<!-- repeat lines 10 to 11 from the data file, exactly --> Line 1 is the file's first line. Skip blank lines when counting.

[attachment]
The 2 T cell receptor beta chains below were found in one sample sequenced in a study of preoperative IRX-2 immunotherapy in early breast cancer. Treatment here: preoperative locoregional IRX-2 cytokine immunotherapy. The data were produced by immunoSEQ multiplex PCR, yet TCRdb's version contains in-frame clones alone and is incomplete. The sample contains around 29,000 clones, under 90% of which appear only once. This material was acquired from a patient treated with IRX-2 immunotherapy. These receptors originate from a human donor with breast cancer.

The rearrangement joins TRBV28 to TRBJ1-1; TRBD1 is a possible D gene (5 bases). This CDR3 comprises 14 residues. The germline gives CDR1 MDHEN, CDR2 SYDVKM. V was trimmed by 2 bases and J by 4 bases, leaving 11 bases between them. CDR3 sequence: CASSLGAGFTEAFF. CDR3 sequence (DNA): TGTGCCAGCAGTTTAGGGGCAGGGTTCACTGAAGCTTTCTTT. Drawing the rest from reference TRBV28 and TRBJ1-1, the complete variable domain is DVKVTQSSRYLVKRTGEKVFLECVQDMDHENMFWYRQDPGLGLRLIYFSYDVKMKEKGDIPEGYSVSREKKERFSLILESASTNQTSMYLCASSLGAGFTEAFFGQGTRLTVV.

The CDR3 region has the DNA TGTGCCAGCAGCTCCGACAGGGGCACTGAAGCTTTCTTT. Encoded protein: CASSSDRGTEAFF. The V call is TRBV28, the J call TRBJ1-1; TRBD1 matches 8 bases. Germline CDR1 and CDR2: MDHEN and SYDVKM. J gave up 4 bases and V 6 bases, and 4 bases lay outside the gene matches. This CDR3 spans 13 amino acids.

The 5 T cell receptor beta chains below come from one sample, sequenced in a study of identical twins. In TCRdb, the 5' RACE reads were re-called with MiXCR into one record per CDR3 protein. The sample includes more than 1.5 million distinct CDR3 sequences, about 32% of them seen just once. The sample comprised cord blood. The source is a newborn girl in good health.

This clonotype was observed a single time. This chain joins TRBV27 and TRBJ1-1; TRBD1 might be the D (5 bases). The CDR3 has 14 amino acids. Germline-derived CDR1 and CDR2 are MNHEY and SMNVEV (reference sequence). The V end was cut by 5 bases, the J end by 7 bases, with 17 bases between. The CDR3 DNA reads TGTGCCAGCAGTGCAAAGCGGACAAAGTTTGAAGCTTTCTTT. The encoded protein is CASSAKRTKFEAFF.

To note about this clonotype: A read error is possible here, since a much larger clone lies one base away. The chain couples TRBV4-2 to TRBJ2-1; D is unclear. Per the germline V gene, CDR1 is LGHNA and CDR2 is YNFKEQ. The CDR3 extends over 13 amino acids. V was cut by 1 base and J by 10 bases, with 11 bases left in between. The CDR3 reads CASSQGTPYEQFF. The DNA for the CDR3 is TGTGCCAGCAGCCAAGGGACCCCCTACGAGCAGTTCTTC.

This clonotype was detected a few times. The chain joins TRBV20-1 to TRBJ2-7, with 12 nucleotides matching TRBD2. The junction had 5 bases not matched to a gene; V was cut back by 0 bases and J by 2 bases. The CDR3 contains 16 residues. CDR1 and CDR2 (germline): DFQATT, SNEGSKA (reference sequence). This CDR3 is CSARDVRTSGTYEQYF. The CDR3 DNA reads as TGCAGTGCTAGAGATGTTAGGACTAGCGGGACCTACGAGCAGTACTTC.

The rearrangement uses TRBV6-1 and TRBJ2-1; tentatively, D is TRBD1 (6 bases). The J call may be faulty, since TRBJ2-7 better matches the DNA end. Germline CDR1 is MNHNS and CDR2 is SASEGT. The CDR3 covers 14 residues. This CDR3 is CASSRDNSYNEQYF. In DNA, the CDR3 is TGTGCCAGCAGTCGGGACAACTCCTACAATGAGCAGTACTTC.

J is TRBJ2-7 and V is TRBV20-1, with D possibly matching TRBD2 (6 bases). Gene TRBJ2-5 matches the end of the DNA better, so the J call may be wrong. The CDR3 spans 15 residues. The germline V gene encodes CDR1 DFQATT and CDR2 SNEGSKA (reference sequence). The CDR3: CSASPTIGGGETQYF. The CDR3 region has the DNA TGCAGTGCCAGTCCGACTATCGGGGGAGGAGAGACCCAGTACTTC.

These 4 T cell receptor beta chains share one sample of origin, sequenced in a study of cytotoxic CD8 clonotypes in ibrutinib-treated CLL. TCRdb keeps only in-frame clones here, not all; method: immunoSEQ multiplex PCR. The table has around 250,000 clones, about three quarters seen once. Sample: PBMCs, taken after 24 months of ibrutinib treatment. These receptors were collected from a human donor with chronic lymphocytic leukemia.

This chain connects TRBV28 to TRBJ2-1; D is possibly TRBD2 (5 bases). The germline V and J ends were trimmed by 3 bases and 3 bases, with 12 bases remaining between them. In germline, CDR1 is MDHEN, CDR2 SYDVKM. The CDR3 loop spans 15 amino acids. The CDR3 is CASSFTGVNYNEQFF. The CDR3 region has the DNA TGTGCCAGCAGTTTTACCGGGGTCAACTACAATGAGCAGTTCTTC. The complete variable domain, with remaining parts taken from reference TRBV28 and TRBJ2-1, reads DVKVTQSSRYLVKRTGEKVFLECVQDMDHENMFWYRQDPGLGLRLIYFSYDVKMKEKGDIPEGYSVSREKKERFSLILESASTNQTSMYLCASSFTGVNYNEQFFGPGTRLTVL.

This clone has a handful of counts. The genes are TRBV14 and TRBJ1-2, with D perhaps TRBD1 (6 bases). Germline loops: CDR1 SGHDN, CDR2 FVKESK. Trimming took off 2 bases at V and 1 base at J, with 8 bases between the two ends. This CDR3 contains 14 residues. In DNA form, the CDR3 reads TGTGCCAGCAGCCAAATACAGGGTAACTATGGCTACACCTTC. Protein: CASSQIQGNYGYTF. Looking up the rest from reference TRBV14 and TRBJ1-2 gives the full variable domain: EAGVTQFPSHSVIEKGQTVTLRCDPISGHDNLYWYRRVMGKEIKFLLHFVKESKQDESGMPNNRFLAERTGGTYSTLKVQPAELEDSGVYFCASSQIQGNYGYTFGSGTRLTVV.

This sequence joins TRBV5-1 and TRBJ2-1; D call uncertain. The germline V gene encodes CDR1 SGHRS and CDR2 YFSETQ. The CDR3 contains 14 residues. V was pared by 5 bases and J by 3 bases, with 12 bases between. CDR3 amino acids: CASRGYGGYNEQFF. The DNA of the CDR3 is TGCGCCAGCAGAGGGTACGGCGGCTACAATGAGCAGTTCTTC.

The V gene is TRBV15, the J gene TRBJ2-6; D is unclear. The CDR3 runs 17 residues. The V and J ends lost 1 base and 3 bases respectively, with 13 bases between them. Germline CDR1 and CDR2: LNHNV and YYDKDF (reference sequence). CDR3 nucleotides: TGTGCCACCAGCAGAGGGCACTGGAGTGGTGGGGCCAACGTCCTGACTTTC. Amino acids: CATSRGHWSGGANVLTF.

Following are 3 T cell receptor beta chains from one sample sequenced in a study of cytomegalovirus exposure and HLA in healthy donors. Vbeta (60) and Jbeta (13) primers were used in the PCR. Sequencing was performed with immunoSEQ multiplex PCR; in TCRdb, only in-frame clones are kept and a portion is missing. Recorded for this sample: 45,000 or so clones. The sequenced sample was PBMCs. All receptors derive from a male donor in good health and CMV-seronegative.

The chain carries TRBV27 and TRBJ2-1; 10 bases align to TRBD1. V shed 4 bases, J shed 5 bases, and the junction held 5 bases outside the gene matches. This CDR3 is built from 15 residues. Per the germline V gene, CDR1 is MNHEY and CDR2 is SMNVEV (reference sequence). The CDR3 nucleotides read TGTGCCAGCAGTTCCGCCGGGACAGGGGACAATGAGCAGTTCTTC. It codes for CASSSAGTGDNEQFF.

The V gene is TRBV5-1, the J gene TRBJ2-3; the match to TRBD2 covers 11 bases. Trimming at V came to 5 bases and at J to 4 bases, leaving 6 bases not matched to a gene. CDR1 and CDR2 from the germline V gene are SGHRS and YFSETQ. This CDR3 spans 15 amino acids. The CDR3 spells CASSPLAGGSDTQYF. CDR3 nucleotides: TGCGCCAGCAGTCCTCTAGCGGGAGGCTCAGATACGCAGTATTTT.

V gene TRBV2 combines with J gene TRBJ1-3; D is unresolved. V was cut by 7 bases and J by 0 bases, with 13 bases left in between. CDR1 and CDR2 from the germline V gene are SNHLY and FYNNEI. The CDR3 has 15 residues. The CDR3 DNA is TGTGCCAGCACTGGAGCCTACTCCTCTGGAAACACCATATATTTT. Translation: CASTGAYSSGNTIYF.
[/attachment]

These 4 T cell receptor beta chains share one sample of origin, sequenced in a study of cytotoxic CD8 clonotypes in ibrutinib-treated CLL. TCRdb keeps only in-frame clones here, not all; method: immunoSEQ multiplex PCR. The table has around 250,000 clones, about three quarters seen once. Sample: PBMCs, taken after 24 months of ibrutinib treatment. These receptors were collected from a human donor with chronic lymphocytic leukemia.

This chain connects TRBV28 to TRBJ2-1; D is possibly TRBD2 (5 bases). The germline V and J ends were trimmed by 3 bases and 3 bases, with 12 bases remaining between them. In germline, CDR1 is MDHEN, CDR2 SYDVKM. The CDR3 loop spans 15 amino acids. The CDR3 is CASSFTGVNYNEQFF. The CDR3 region has the DNA TGTGCCAGCAGTTTTACCGGGGTCAACTACAATGAGCAGTTCTTC. The complete variable domain, with remaining parts taken from reference TRBV28 and TRBJ2-1, reads DVKVTQSSRYLVKRTGEKVFLECVQDMDHENMFWYRQDPGLGLRLIYFSYDVKMKEKGDIPEGYSVSREKKERFSLILESASTNQTSMYLCASSFTGVNYNEQFFGPGTRLTVL.